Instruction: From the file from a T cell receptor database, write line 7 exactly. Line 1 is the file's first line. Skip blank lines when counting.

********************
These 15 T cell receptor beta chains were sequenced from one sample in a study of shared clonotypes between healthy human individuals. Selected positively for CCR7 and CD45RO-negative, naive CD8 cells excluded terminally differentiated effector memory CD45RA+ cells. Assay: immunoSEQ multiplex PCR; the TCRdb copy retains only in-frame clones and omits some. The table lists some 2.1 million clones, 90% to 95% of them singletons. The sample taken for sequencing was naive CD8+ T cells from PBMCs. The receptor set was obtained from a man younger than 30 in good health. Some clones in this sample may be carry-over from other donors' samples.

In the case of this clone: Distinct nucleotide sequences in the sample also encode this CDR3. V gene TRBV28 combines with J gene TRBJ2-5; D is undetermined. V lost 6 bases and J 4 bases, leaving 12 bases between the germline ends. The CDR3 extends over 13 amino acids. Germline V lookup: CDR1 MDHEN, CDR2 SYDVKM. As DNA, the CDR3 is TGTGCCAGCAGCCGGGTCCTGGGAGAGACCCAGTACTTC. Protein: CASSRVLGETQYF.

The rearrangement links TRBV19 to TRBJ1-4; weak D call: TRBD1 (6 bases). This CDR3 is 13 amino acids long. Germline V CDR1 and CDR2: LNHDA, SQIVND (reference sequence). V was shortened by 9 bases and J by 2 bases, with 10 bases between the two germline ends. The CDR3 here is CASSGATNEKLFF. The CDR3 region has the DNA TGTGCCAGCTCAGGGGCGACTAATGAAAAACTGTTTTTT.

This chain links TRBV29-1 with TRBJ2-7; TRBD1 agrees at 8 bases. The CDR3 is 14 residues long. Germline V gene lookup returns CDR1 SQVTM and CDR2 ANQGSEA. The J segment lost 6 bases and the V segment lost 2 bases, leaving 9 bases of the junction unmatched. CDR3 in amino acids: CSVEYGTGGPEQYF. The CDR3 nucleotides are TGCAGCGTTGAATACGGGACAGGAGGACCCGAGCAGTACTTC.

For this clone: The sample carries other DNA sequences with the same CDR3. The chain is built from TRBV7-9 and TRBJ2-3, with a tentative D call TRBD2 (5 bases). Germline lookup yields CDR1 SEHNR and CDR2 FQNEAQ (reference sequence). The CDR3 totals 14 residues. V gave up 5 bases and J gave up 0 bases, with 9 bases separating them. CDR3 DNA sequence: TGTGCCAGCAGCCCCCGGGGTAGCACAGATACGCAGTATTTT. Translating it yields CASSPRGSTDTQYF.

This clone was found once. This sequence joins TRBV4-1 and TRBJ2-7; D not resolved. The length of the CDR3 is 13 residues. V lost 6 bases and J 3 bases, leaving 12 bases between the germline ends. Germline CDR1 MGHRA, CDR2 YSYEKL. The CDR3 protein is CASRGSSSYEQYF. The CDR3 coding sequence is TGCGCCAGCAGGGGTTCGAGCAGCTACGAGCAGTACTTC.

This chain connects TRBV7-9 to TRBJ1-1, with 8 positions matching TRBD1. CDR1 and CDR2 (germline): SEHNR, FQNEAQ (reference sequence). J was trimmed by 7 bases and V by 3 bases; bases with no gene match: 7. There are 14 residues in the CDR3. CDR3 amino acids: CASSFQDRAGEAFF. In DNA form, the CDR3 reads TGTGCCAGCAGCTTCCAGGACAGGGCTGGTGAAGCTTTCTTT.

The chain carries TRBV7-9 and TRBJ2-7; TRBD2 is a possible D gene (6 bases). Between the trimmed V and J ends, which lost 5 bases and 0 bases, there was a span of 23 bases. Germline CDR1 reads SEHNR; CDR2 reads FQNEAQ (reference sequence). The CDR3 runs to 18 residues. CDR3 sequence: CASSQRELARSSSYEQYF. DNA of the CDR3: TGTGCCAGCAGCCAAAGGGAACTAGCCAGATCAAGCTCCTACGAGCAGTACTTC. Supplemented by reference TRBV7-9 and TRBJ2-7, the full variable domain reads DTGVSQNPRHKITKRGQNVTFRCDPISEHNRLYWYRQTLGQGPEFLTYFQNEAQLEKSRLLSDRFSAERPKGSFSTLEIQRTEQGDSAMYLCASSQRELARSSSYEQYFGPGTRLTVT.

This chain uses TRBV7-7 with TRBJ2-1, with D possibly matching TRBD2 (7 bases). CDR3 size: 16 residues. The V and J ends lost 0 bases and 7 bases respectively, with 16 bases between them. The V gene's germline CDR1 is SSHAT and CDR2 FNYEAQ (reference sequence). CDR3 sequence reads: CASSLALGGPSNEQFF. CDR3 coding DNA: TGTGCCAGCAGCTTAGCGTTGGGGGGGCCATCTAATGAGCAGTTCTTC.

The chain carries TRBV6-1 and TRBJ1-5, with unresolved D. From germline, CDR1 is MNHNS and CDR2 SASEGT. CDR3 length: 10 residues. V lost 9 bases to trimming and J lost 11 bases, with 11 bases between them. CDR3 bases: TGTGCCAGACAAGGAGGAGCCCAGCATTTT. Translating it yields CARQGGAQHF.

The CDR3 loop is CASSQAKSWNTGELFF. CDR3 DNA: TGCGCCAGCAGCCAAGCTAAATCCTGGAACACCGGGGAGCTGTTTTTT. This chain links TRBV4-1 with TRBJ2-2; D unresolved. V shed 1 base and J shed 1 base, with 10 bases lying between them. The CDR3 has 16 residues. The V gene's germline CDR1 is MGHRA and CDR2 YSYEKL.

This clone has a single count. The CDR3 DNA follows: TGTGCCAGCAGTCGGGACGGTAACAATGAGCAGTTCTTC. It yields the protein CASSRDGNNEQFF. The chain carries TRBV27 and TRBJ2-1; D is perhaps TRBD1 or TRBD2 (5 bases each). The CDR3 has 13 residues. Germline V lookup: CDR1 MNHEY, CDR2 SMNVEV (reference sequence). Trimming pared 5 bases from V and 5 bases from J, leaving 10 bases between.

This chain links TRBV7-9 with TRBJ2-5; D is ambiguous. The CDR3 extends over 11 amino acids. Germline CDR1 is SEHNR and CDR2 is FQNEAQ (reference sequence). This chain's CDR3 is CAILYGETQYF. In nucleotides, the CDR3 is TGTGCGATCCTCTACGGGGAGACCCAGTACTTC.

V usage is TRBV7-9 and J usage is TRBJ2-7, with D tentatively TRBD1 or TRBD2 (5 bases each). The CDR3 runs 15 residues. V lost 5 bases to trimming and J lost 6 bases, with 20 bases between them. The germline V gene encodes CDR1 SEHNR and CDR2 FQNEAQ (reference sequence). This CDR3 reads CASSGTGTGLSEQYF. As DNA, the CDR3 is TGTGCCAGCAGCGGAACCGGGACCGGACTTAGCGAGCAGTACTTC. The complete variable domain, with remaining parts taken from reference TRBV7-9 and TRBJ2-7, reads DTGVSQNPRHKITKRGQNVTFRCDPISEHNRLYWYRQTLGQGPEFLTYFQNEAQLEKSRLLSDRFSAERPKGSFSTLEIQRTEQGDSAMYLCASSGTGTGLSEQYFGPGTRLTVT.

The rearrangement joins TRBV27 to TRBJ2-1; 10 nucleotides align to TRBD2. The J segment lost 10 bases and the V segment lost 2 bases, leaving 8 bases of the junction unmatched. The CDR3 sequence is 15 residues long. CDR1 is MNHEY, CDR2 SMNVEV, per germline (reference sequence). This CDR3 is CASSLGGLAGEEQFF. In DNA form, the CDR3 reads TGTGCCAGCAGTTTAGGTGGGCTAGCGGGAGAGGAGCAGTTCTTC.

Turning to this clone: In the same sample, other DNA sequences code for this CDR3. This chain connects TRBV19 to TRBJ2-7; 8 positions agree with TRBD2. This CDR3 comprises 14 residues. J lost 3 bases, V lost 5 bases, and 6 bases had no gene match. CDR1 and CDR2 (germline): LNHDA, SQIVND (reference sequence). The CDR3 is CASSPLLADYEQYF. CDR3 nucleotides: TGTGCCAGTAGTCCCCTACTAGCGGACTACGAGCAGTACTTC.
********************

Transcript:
This chain connects TRBV7-9 to TRBJ1-1, with 8 positions matching TRBD1. CDR1 and CDR2 (germline): SEHNR, FQNEAQ (reference sequence). J was trimmed by 7 bases and V by 3 bases; bases with no gene match: 7. There are 14 residues in the CDR3. CDR3 amino acids: CASSFQDRAGEAFF. In DNA form, the CDR3 reads TGTGCCAGCAGCTTCCAGGACAGGGCTGGTGAAGCTTTCTTT.